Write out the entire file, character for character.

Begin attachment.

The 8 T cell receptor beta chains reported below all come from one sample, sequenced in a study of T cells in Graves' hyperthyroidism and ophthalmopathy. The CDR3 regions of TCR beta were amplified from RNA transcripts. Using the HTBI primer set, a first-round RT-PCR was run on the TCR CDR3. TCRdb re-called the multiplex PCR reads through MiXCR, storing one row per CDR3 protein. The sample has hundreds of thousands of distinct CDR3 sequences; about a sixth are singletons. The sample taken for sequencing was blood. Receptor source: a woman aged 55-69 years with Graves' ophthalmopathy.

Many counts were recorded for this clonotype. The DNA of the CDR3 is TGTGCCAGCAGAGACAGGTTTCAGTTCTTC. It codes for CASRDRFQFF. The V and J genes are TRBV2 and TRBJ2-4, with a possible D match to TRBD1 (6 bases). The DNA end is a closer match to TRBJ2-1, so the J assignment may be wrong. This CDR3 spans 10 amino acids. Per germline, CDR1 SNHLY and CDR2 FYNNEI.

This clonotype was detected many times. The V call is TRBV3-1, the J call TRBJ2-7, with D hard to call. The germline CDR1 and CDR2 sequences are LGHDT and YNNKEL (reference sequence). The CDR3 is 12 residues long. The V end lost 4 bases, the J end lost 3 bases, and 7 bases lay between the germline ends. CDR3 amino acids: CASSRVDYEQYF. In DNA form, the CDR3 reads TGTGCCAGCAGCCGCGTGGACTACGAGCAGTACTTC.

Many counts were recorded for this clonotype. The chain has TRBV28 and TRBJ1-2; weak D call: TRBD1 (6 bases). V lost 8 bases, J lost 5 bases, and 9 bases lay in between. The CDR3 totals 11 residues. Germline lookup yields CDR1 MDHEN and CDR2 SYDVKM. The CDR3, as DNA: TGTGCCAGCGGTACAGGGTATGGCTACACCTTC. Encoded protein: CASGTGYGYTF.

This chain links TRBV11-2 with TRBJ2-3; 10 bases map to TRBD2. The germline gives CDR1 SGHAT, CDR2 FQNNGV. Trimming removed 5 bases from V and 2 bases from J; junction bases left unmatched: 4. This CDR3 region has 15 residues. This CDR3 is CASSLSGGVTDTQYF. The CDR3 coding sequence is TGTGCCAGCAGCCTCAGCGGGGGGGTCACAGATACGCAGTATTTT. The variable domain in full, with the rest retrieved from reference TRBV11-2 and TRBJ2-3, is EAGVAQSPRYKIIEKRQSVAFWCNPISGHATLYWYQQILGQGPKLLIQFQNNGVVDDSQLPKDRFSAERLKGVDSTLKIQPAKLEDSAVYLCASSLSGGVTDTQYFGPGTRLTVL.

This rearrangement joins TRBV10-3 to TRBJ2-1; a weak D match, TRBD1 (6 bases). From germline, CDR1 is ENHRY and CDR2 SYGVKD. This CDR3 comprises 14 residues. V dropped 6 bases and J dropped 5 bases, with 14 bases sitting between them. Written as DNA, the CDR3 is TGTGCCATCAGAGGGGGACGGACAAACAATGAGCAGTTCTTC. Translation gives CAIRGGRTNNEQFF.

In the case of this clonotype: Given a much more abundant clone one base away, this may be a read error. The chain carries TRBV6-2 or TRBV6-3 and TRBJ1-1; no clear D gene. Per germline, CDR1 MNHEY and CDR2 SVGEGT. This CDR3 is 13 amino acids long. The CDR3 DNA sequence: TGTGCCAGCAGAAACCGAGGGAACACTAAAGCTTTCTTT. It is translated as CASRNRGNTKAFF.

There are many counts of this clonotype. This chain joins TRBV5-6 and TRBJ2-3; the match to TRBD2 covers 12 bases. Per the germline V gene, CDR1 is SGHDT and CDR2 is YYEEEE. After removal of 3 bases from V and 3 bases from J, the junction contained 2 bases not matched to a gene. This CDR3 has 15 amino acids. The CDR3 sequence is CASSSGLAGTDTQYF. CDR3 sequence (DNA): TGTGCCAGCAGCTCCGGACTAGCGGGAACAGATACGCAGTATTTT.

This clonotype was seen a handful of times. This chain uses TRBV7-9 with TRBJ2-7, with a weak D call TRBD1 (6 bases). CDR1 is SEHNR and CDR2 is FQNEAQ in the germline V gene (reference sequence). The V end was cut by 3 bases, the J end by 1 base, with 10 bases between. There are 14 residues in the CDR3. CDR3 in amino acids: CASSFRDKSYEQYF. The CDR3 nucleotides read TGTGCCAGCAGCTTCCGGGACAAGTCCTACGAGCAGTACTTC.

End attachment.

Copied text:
The 8 T cell receptor beta chains reported below all come from one sample, sequenced in a study of T cells in Graves' hyperthyroidism and ophthalmopathy. The CDR3 regions of TCR beta were amplified from RNA transcripts. Using the HTBI primer set, a first-round RT-PCR was run on the TCR CDR3. TCRdb re-called the multiplex PCR reads through MiXCR, storing one row per CDR3 protein. The sample has hundreds of thousands of distinct CDR3 sequences; about a sixth are singletons. The sample taken for sequencing was blood. Receptor source: a woman aged 55-69 years with Graves' ophthalmopathy.

Many counts were recorded for this clonotype. The DNA of the CDR3 is TGTGCCAGCAGAGACAGGTTTCAGTTCTTC. It codes for CASRDRFQFF. The V and J genes are TRBV2 and TRBJ2-4, with a possible D match to TRBD1 (6 bases). The DNA end is a closer match to TRBJ2-1, so the J assignment may be wrong. This CDR3 spans 10 amino acids. Per germline, CDR1 SNHLY and CDR2 FYNNEI.

This clonotype was detected many times. The V call is TRBV3-1, the J call TRBJ2-7, with D hard to call. The germline CDR1 and CDR2 sequences are LGHDT and YNNKEL (reference sequence). The CDR3 is 12 residues long. The V end lost 4 bases, the J end lost 3 bases, and 7 bases lay between the germline ends. CDR3 amino acids: CASSRVDYEQYF. In DNA form, the CDR3 reads TGTGCCAGCAGCCGCGTGGACTACGAGCAGTACTTC.

Many counts were recorded for this clonotype. The chain has TRBV28 and TRBJ1-2; weak D call: TRBD1 (6 bases). V lost 8 bases, J lost 5 bases, and 9 bases lay in between. The CDR3 totals 11 residues. Germline lookup yields CDR1 MDHEN and CDR2 SYDVKM. The CDR3, as DNA: TGTGCCAGCGGTACAGGGTATGGCTACACCTTC. Encoded protein: CASGTGYGYTF.

This chain links TRBV11-2 with TRBJ2-3; 10 bases map to TRBD2. The germline gives CDR1 SGHAT, CDR2 FQNNGV. Trimming removed 5 bases from V and 2 bases from J; junction bases left unmatched: 4. This CDR3 region has 15 residues. This CDR3 is CASSLSGGVTDTQYF. The CDR3 coding sequence is TGTGCCAGCAGCCTCAGCGGGGGGGTCACAGATACGCAGTATTTT. The variable domain in full, with the rest retrieved from reference TRBV11-2 and TRBJ2-3, is EAGVAQSPRYKIIEKRQSVAFWCNPISGHATLYWYQQILGQGPKLLIQFQNNGVVDDSQLPKDRFSAERLKGVDSTLKIQPAKLEDSAVYLCASSLSGGVTDTQYFGPGTRLTVL.

This rearrangement joins TRBV10-3 to TRBJ2-1; a weak D match, TRBD1 (6 bases). From germline, CDR1 is ENHRY and CDR2 SYGVKD. This CDR3 comprises 14 residues. V dropped 6 bases and J dropped 5 bases, with 14 bases sitting between them. Written as DNA, the CDR3 is TGTGCCATCAGAGGGGGACGGACAAACAATGAGCAGTTCTTC. Translation gives CAIRGGRTNNEQFF.

In the case of this clonotype: Given a much more abundant clone one base away, this may be a read error. The chain carries TRBV6-2 or TRBV6-3 and TRBJ1-1; no clear D gene. Per germline, CDR1 MNHEY and CDR2 SVGEGT. This CDR3 is 13 amino acids long. The CDR3 DNA sequence: TGTGCCAGCAGAAACCGAGGGAACACTAAAGCTTTCTTT. It is translated as CASRNRGNTKAFF.

There are many counts of this clonotype. This chain joins TRBV5-6 and TRBJ2-3; the match to TRBD2 covers 12 bases. Per the germline V gene, CDR1 is SGHDT and CDR2 is YYEEEE. After removal of 3 bases from V and 3 bases from J, the junction contained 2 bases not matched to a gene. This CDR3 has 15 amino acids. The CDR3 sequence is CASSSGLAGTDTQYF. CDR3 sequence (DNA): TGTGCCAGCAGCTCCGGACTAGCGGGAACAGATACGCAGTATTTT.

This clonotype was seen a handful of times. This chain uses TRBV7-9 with TRBJ2-7, with a weak D call TRBD1 (6 bases). CDR1 is SEHNR and CDR2 is FQNEAQ in the germline V gene (reference sequence). The V end was cut by 3 bases, the J end by 1 base, with 10 bases between. There are 14 residues in the CDR3. CDR3 in amino acids: CASSFRDKSYEQYF. The CDR3 nucleotides read TGTGCCAGCAGCTTCCGGGACAAGTCCTACGAGCAGTACTTC.